Facebook Twitter Google+ After No. 27 Syracuse’s final home match this season, Sofya Golubovskaya walked off the court with tears in her eyes. She cried neither because it was Senior Day for her doubles partner nor because her first collegiate season was almost over.She cried because she had a bad match.In a day filled with emotions, SU’s only freshman was frustrated with herself after her match went unfinished at 4-6, 6-2, 1-4. She walked off the courts at Drumlins Country Club and declined to talk to the media.But almost instantly, her teammates were there to comfort her.“I’ve had a lot of struggles this year,” Golubovskaya said, “but now I have a team to help me, and I love it.”AdvertisementThis is placeholder textGolubovskaya, a native of Moscow, came to Syracuse for the first time on Jan. 10. In more than three months, she has dealt with a multitude of adjustments. One of her biggest culture shocks was being a part of a team rather than playing as an individual, Golubovskaya said. It was new to her. A team, an aspect of tennis she once questioned, has driven her to improve her game as a regular at third singles for the Orange.For all of her life before arriving at SU, Golubovskaya competed alone in tournaments in Russia and Europe. Playing on a team was a concept she didn’t understand.“Tennis (is) not a team sport,” Golubovskaya said. “It was really new for me. I wasn’t ready at first.”A couple of weeks into Golubovskaya’s transition, junior Gabriela Knutson said the freshman was hesitant to bond with her new team. During team practices, SU works on cheering for teammates at matches, mostly during changeovers and in between points. That was something Golubovskaya had to get used to.“The first day here she didn’t cheer (with us) at all,” Knutson said. “It was like she didn’t understand what was going on.”One thing that helped her was that three of her seven teammates speak Russian. Anna Shkudun, Golubovskaya’s doubles partner, and Libi Mesh speak Russian, and Maria Tritou can hold a conversation in Russian from time to time, Golubovskaya said. Interactions with them helped Golubovskaya forget about the language barriers in her new life.To ease Golubovskaya’s adjustment, SU head coach Younes Limam wanted to mimic some of the tactics he used with then-freshman Miranda Ramirez last season. Limam set up biweekly meetings with Golubovskaya and associate head coach Shelley George.The meetings focused on her biggest challenges. Of the wide range of acclimations, Limam pointed toward understanding her coaches, teammates and professors as some of the toughest. At times, Golubovskaya sought advice during those encounters, while other times she asked for favors such as getting a ride to the mall, she said.Most of the season, Golubovskaya played third singles behind Knutson and Ramirez. During a pivotal three-match stretch against ranked teams, Golubovskaya won three-straight matches against then-No. 44 Clemson, then-No. 16 Wake Forest and then-No. 48 Louisville.This is the first season Golubovskaya has worried about playing teams and not just individuals. She used to only rely on herself to reach her goals. Now, Golubovskaya has seven other players on her side.“All my life I was just taking care of myself and nobody else,” Golubovskaya said, “Now that I’m here, I see that my teammates can help me in life.” Comments Published on April 30, 2018 at 10:58 pm Contact KJ: email@example.com | @KJEdelman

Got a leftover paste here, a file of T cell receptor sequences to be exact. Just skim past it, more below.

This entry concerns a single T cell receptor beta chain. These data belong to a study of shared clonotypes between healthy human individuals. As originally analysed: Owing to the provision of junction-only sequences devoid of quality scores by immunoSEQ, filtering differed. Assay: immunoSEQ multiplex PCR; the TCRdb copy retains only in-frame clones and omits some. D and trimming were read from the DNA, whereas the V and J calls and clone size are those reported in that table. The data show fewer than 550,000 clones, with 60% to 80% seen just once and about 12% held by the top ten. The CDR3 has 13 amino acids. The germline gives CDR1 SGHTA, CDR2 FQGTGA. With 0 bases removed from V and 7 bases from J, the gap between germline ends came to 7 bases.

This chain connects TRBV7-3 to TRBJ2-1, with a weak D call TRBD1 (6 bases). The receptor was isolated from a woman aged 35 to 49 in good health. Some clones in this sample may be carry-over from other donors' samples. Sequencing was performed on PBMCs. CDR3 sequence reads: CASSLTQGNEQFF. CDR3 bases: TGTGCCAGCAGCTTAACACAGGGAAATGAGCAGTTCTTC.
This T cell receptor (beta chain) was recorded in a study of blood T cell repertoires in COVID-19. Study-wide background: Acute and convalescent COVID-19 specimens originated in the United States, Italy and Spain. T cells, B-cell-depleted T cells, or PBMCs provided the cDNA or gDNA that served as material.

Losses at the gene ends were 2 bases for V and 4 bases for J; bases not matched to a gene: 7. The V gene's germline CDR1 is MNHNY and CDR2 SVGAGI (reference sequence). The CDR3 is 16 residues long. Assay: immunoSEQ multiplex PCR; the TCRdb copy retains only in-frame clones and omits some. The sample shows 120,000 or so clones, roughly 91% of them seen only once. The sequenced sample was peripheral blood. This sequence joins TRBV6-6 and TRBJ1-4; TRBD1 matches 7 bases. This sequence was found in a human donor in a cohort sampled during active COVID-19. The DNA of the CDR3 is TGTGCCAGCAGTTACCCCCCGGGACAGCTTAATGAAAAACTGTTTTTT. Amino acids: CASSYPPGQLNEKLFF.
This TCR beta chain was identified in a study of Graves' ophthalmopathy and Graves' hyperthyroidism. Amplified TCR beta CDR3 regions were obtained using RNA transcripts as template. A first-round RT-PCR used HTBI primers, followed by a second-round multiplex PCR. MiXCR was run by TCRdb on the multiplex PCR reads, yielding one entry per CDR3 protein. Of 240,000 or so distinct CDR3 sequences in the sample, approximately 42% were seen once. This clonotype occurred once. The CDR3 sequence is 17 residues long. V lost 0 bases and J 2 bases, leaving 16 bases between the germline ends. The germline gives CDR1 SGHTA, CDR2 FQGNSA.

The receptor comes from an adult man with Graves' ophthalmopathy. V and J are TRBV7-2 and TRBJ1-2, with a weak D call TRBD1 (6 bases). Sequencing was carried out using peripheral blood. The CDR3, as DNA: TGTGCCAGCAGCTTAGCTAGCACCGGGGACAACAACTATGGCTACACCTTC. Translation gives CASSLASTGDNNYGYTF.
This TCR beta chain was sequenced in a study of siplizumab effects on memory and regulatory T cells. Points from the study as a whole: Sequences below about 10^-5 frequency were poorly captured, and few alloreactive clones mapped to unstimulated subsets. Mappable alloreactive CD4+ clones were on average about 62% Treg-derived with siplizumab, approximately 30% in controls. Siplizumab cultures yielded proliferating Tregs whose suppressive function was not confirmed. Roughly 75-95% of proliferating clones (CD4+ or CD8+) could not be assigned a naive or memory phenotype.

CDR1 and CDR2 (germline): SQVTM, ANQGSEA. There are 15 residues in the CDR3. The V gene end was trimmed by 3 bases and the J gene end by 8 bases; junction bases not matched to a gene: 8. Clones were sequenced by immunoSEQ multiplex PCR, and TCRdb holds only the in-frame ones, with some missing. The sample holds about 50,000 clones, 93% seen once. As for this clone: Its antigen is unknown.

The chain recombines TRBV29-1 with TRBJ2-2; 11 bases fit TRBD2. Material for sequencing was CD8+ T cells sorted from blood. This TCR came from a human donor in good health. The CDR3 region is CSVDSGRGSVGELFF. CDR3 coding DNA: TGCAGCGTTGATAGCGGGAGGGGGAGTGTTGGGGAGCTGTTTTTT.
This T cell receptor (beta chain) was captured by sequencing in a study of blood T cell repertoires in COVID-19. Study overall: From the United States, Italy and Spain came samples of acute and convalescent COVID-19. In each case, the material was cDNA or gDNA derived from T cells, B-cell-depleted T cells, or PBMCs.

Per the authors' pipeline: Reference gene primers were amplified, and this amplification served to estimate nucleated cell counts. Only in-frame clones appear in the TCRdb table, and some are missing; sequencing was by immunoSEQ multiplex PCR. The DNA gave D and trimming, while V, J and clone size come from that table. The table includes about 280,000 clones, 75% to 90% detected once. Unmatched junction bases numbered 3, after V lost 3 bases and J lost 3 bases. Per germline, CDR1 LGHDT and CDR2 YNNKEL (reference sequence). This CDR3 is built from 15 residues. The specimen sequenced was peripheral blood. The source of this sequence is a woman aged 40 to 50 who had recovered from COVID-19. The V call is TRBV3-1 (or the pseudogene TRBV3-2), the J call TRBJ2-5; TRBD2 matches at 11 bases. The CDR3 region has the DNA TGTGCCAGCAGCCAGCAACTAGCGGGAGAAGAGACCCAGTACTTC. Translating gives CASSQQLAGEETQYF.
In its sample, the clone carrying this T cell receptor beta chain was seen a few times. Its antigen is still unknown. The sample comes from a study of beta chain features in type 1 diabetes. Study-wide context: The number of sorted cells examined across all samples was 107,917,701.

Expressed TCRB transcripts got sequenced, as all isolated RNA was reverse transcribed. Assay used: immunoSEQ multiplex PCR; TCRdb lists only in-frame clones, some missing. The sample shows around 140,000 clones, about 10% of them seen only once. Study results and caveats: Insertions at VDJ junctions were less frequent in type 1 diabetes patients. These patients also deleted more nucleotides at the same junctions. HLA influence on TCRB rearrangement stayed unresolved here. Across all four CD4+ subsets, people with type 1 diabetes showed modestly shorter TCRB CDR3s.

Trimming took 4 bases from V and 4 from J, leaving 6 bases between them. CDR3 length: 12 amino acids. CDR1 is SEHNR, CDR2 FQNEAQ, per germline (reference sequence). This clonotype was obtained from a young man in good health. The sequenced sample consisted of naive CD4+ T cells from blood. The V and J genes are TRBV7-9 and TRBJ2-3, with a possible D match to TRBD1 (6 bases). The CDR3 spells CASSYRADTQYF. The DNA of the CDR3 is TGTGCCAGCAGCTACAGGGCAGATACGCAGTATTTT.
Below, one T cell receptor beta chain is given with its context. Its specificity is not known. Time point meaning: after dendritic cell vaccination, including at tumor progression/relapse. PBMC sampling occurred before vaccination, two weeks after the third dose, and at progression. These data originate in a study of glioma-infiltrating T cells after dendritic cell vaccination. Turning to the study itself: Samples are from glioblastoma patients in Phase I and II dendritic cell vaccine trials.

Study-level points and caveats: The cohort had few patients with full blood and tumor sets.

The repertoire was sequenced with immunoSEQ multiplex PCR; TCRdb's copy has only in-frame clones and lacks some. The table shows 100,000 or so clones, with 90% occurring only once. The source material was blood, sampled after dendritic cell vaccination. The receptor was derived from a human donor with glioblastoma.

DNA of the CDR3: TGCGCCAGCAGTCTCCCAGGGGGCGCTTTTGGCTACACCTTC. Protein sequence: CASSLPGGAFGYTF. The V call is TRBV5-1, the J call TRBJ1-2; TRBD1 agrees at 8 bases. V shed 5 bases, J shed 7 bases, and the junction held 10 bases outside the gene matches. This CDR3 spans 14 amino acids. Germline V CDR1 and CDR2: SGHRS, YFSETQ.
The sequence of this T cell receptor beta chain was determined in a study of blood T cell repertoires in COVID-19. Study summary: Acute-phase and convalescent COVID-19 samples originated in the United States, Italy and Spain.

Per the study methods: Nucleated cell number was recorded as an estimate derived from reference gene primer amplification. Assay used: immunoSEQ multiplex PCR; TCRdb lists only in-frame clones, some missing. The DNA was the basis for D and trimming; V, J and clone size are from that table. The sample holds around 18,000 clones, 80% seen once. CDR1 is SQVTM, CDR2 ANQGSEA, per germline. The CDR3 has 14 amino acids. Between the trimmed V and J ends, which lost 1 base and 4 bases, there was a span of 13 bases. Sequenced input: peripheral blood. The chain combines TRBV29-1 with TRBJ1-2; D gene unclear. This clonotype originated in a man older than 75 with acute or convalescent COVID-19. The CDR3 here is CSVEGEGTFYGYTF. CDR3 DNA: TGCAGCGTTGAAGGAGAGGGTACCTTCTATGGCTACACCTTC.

A family in Missouri is reporting that they were made aware that the house they purchased was once used as a meth lab after their unborn child tested positive for methamphetamines.According to the report, the couple, Tyler and Elisha Hessel, went to the doctor for normal prenatal check-up when the doctor informed them of the find in Elisha’s blood work. Elisha says she had not been taking any methamphetamines which began an investigation of how the drug got into her system. Eventually the couple had their house tested for the drug and found a positive match for extreme levels of the substance within its foundation.When the couple inquired further about their home, they were informed that their house was once used as a meth lab.The Hessel’s have since moved out of their house for their safety and the safety of their unborn child, and say that when they contacted their bank, the county, and insurance company, none of the agencies could give them a clear answer as to why the house was sold to them without that information being disclosed originally.In addition to that, the couple says in order to get the house back to a livable state, they would have to strip the house down and rebuild it but their insurance company will not pay the $100,000 they were quoted from the rebuild. The couple says they have since resorted to creating a Gofundme page to help them get their lives back.If you would like to donate to this family click here.